Some of the best things have been learning about the history and practices of whaling and reading some of Ishmael's more interesting ruminations. Some of the more action-packed scenes were awesome, too! Overall, I LOVED this book. I tried to start reading it with a positive attitude, but I'd heard so many bad rumors about it that I was sceptical, and boy, am I happy I heard wrong! The only problem was that, despite having some cool insights, Ishmael had too many. Seriously, was it necessary to pause mid-action to ruminate for a whole page on some tiny aspect of that scene and everything related to said tiny thing!?!
But yeah...Best far outweighs worst! ^_^

-Essex Haunt

Mrs. Baird said...

All in all I have come to consider this book a masterpiece. Melville weaves plot with wit. The plot took of litterally with the words "Call me Ishmael"; a biblical name with ill-omens. Through this intense plot Melville shares his profound insights about life adding humor and tragedy along the way. Although, at times I muddled through the whaling jargons and skimmed some of the excess verbiage concerning the whale itself. The book clicked in my head. And quickly I discerned melville's message.

Jack Sparrow

Mrs. Baird said...

Well the bad is the ever obvious "rumination." However, the best is definitely - as many have already stated - the wit. This book is full of irony as well as straight forward hilarious scenes. Luckily, the wit kept me reading even when the ranting (oops, sorry - "rumination") dragged me so far away from the plot I just wanted to put the book down for a while. Overall, the book was good. I'd read it again, in my own time, to maybe catch a few things that I know I didn't catch until they were mentioned in class.

~Queen of Babble

Mrs. Baird said...

I did enjoy reading Moby Dick. I am excited that I can say I actually read Moby Dick. I am also pleasantly suprised that I actually enjoyed this novel. I have heard negative comments about it from other students, but I am proud to say I actually enjoyed this novel. I especially enjoyed Queequeg and my favorite part of the novel was probably the beginning when Ishmael and Queequeg met. It provided a plethora of comic relieve for such a serious and adventurous novel. I definitly agree with previous posts the Ishmael's rumination was my least favorite part. I realize that some of it was necessary, but I felt that it was somewhat excessive and made this novel a little bit tedious. Overall I feel that the good certainly outweighs the bad and I am very glad to say that I read and understood the classic novel Moby Dick.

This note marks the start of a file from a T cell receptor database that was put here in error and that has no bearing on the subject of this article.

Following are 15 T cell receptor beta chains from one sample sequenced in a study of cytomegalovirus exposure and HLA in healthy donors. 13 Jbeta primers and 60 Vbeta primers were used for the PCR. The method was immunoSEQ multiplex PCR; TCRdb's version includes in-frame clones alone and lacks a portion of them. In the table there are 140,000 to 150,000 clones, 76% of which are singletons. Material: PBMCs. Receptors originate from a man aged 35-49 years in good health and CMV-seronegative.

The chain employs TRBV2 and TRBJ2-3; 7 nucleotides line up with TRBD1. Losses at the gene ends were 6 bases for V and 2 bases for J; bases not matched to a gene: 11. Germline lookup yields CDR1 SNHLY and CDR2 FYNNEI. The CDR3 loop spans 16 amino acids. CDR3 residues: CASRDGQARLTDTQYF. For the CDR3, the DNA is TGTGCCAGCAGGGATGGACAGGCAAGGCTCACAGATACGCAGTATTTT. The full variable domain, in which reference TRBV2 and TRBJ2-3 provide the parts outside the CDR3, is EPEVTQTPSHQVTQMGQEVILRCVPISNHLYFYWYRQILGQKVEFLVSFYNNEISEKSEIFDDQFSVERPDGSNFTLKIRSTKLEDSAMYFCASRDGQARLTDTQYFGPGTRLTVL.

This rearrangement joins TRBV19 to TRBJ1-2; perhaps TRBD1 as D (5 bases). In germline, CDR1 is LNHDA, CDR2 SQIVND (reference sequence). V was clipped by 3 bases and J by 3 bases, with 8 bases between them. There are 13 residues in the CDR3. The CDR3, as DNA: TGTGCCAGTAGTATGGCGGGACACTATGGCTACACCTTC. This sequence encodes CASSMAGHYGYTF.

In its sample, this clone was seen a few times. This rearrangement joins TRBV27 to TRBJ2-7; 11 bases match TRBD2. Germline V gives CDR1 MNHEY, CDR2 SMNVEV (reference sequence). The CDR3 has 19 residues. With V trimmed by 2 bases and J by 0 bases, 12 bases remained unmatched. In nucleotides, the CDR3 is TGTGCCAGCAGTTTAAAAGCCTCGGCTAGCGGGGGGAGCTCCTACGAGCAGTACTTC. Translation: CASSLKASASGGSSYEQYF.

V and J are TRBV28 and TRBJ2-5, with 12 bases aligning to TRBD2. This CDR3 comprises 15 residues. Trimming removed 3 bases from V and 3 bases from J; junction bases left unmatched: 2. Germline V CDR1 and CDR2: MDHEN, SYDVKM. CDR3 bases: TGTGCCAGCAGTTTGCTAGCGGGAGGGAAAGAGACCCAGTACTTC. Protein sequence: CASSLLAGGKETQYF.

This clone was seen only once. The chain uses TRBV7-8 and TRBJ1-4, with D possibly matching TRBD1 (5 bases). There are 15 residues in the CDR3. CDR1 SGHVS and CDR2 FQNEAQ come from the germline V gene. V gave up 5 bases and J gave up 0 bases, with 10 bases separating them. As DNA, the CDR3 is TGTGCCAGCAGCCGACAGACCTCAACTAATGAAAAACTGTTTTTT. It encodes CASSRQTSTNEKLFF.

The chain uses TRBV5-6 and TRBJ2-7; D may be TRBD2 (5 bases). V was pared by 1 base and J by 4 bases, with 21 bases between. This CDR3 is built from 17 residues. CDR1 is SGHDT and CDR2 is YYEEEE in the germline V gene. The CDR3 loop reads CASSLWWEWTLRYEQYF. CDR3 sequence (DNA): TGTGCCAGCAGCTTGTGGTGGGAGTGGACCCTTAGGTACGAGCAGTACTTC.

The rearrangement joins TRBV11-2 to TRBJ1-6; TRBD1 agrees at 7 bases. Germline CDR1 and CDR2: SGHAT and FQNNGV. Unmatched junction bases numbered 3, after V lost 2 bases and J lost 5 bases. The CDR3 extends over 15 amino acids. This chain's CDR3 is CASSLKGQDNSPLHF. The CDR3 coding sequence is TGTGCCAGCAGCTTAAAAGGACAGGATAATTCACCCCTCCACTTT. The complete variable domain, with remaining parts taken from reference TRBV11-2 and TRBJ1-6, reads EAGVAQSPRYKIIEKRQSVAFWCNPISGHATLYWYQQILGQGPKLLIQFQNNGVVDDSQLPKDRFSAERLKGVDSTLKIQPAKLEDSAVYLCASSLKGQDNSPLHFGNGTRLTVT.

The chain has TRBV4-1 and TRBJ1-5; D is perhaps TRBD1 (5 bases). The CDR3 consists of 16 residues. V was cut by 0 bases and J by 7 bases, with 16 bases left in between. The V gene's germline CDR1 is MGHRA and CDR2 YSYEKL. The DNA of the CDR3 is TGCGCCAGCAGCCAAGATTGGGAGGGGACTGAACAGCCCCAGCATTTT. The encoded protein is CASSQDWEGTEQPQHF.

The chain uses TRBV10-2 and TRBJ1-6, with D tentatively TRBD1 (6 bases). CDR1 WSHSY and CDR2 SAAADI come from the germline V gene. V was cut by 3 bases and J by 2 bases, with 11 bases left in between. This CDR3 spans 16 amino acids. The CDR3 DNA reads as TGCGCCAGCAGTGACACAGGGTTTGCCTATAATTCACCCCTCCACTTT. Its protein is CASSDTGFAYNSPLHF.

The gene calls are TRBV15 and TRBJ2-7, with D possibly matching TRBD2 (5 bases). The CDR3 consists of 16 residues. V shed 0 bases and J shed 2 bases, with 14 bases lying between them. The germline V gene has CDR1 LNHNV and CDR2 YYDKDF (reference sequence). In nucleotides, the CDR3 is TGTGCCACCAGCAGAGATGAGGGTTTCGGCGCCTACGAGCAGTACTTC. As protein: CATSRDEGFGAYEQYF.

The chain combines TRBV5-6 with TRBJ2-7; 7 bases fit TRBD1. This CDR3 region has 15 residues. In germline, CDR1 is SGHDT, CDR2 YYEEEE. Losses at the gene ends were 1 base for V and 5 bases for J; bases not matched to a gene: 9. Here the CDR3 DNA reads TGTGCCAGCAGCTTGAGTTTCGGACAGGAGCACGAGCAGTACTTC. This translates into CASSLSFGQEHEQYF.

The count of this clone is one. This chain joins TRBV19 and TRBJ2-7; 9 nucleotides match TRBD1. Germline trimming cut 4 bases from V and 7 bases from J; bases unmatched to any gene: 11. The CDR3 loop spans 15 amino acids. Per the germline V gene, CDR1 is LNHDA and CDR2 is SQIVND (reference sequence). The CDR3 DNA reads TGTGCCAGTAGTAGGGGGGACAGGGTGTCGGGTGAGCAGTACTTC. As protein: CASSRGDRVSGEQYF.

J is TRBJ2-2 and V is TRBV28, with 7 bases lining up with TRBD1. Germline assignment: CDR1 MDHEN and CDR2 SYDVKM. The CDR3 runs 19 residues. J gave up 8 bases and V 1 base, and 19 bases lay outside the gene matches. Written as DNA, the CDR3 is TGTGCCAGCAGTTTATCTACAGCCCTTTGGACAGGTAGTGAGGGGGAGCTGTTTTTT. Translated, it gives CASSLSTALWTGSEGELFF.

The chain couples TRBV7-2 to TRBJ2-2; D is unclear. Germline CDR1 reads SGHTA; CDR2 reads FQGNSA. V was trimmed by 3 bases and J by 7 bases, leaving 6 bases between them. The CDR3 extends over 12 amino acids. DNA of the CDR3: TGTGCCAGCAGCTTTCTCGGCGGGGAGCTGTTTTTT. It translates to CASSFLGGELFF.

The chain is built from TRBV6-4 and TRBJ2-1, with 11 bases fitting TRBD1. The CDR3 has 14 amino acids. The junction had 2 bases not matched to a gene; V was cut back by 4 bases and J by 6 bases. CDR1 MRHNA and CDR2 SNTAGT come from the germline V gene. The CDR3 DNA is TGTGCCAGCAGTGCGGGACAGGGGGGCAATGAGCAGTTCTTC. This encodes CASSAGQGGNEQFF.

~Shamu~

Mrs. Baird said...
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Mrs. Baird said...

I honestly enjoyed reading "Moby Dick," contray to what I was thinking whi0el reading Ismael's rumanations. Although they were long and ambiguous, I have come to realize their importance. Without his constant talk of whaling and the background information we wouldn't be able to fully understand the novel. I believe that the good times definately out numbered the bad times.
-bon qui qui

Mrs. Baird said...

After looking back over and finishing the book there were alot of things I really did like about it and alot of really funny moments. It was very long though and defenetly had parts when I just wanted to drown the book in the ocean. I think though the funny moments and odditys of the characters outwayed the super boring rambling a bout a wale bone parts! I really did like this book!

-Shark Bait

Mrs. Baird said...

I think that when one gets past the "Omg this book is so thick and the font is so small! I'll never retain all this information!" stage, they begin to actually see how worthwhile it is to read Moby Dick. I'll admit, there were times I wanted to throw the book against a wall because of the REALLY long, seemingly pointless ruminations--not saying that all of them were that way--but I stuck with it. And because I stuck with it, I feel that I've grown as a reader. It may not be my favorite book of all time, but I certainly do like it and believe that the good aspects of it far outweigh the bad. I mean, come on. How many people in today's society can say they read Moby Dick and understood it? =]

Plus there were some amazing, swoon-worthy lines and passages from the book haha.

~laballenablanca